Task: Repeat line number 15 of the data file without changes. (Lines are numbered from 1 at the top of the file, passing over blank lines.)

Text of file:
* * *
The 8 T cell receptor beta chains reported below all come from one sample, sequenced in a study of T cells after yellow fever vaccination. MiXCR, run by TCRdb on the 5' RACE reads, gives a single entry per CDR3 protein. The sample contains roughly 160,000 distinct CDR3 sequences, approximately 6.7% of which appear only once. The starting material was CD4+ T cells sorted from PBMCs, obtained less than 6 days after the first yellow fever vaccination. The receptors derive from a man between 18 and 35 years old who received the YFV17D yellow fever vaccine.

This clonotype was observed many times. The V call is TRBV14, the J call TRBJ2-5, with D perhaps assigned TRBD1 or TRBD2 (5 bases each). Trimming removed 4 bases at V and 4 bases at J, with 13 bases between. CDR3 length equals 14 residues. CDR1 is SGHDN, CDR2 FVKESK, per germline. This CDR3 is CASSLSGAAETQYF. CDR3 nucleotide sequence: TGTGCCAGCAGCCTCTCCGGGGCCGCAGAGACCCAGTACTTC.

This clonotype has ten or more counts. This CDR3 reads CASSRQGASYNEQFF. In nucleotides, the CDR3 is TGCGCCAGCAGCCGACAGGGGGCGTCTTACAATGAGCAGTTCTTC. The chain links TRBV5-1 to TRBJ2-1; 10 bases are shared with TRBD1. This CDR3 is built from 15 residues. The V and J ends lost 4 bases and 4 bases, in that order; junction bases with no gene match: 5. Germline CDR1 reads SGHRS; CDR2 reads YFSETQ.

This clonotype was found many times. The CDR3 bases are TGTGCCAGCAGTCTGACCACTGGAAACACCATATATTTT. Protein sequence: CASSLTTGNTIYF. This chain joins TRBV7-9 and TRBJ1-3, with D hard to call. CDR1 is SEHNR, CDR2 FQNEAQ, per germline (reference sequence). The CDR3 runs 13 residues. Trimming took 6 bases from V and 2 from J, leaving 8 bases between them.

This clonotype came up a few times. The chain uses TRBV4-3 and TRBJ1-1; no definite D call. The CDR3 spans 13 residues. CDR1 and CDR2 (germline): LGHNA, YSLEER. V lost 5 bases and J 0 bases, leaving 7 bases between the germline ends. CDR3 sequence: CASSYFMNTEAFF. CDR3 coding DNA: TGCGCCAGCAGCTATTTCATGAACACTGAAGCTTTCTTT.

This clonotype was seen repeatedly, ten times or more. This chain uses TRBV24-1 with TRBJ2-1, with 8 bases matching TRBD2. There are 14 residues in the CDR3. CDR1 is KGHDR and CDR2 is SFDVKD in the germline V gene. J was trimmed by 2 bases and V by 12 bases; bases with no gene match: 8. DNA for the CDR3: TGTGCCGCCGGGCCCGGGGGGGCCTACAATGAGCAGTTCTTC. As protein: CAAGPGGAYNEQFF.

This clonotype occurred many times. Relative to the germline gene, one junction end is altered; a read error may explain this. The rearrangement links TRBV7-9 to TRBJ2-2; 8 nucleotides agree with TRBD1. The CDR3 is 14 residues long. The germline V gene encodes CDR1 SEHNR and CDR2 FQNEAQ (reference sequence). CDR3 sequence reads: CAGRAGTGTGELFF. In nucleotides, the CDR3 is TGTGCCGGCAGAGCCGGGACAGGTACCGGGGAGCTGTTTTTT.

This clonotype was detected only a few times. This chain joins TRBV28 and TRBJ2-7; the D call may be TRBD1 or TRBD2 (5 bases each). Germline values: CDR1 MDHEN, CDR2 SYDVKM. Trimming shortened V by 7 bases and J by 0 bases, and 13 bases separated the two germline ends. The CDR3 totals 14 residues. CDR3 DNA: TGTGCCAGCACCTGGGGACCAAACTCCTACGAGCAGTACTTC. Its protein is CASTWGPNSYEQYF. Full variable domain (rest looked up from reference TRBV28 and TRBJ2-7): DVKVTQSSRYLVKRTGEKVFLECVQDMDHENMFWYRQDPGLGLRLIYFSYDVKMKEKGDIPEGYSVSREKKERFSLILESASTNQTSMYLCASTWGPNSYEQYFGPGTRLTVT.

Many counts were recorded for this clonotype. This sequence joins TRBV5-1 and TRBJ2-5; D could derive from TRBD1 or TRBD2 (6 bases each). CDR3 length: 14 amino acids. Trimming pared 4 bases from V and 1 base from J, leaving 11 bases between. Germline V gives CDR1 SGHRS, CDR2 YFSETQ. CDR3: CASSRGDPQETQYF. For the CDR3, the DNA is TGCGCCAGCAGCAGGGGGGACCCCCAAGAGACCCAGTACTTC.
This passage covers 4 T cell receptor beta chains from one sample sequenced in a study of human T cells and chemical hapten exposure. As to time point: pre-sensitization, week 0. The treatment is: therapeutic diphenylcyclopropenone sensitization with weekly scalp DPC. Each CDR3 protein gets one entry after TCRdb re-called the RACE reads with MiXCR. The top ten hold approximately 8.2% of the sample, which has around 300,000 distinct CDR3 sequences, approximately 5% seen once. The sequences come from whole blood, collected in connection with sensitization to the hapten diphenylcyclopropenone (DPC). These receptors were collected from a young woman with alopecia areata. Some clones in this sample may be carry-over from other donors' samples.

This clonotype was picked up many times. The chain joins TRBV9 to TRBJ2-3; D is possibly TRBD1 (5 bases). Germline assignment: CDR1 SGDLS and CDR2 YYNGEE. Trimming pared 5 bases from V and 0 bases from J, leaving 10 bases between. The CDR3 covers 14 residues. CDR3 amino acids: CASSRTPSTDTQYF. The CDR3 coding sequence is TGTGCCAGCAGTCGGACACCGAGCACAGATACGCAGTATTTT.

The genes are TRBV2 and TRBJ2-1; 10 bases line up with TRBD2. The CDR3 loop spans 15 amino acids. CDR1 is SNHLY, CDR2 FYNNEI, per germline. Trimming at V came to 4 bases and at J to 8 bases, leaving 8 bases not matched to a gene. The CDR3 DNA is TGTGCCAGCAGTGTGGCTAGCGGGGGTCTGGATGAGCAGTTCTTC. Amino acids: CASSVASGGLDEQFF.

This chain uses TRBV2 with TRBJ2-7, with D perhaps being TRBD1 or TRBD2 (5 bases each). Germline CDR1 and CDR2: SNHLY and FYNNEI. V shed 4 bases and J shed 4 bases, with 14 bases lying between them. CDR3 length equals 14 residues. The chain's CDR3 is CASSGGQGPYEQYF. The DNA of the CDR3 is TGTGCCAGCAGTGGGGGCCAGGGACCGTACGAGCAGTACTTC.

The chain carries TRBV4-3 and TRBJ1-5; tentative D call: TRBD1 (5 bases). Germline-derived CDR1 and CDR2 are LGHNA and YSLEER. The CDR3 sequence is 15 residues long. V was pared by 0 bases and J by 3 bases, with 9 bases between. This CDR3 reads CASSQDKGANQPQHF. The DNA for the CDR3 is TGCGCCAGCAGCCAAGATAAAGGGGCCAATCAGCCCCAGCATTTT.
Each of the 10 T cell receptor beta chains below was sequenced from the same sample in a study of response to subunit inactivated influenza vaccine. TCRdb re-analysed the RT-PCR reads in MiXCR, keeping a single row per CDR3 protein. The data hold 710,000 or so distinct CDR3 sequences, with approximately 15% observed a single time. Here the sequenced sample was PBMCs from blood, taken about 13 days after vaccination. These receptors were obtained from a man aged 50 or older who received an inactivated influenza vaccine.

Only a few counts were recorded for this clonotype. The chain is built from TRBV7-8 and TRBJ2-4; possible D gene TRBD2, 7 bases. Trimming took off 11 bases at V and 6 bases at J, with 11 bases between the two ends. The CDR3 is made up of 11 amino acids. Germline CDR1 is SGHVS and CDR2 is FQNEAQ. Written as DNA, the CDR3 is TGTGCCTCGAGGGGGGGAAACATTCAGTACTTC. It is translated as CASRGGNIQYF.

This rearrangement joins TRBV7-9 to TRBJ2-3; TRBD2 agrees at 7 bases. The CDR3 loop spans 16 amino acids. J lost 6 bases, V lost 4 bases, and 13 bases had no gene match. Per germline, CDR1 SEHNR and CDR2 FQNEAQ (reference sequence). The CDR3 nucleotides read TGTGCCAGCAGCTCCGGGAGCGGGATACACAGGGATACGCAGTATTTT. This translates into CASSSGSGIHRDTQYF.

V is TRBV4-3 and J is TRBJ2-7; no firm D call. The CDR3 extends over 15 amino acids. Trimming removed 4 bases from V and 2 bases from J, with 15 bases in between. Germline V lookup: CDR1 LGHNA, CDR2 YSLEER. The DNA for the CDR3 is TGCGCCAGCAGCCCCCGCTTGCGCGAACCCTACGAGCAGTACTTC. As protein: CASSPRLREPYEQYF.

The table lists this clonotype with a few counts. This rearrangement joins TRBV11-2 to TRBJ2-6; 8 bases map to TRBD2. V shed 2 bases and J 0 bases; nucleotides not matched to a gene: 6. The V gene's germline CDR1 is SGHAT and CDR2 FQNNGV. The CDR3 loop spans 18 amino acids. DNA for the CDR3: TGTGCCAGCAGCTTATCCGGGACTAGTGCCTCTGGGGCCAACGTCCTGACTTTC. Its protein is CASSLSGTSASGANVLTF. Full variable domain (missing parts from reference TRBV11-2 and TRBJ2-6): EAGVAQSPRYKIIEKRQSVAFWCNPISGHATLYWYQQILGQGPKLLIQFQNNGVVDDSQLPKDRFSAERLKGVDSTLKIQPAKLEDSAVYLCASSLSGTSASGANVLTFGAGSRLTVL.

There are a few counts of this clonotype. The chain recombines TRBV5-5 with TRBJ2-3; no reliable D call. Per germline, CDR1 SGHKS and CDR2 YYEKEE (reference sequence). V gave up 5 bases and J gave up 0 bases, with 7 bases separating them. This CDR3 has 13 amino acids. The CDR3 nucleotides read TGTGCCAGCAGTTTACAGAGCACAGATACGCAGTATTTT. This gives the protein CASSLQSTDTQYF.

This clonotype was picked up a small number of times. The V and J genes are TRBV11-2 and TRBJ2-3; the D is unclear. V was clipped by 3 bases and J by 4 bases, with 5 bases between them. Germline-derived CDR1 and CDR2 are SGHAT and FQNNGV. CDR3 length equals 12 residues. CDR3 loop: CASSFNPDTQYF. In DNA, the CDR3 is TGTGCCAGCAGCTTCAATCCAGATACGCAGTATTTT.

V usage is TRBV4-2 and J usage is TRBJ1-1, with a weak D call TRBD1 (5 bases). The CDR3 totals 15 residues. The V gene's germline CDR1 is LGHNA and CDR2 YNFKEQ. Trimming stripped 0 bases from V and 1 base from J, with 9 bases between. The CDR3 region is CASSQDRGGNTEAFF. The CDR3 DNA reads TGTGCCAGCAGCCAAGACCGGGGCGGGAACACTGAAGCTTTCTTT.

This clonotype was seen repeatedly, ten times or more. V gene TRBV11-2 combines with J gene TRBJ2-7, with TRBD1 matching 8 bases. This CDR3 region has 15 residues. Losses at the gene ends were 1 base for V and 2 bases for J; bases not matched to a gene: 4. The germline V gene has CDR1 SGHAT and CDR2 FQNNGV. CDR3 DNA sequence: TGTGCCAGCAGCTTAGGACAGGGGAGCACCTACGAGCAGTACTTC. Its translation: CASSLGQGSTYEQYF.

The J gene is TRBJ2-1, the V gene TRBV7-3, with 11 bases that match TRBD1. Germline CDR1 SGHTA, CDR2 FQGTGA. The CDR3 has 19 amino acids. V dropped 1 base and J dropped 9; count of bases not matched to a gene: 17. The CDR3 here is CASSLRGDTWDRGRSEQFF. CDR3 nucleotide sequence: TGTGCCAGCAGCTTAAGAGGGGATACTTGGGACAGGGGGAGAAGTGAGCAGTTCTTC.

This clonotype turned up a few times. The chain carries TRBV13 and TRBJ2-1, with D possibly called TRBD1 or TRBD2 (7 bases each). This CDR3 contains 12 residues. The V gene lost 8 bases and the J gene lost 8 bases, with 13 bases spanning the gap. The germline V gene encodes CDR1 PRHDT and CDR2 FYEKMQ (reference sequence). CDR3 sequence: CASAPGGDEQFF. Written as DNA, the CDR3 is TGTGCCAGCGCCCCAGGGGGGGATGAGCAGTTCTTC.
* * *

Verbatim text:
Each of the 10 T cell receptor beta chains below was sequenced from the same sample in a study of response to subunit inactivated influenza vaccine. TCRdb re-analysed the RT-PCR reads in MiXCR, keeping a single row per CDR3 protein. The data hold 710,000 or so distinct CDR3 sequences, with approximately 15% observed a single time. Here the sequenced sample was PBMCs from blood, taken about 13 days after vaccination. These receptors were obtained from a man aged 50 or older who received an inactivated influenza vaccine.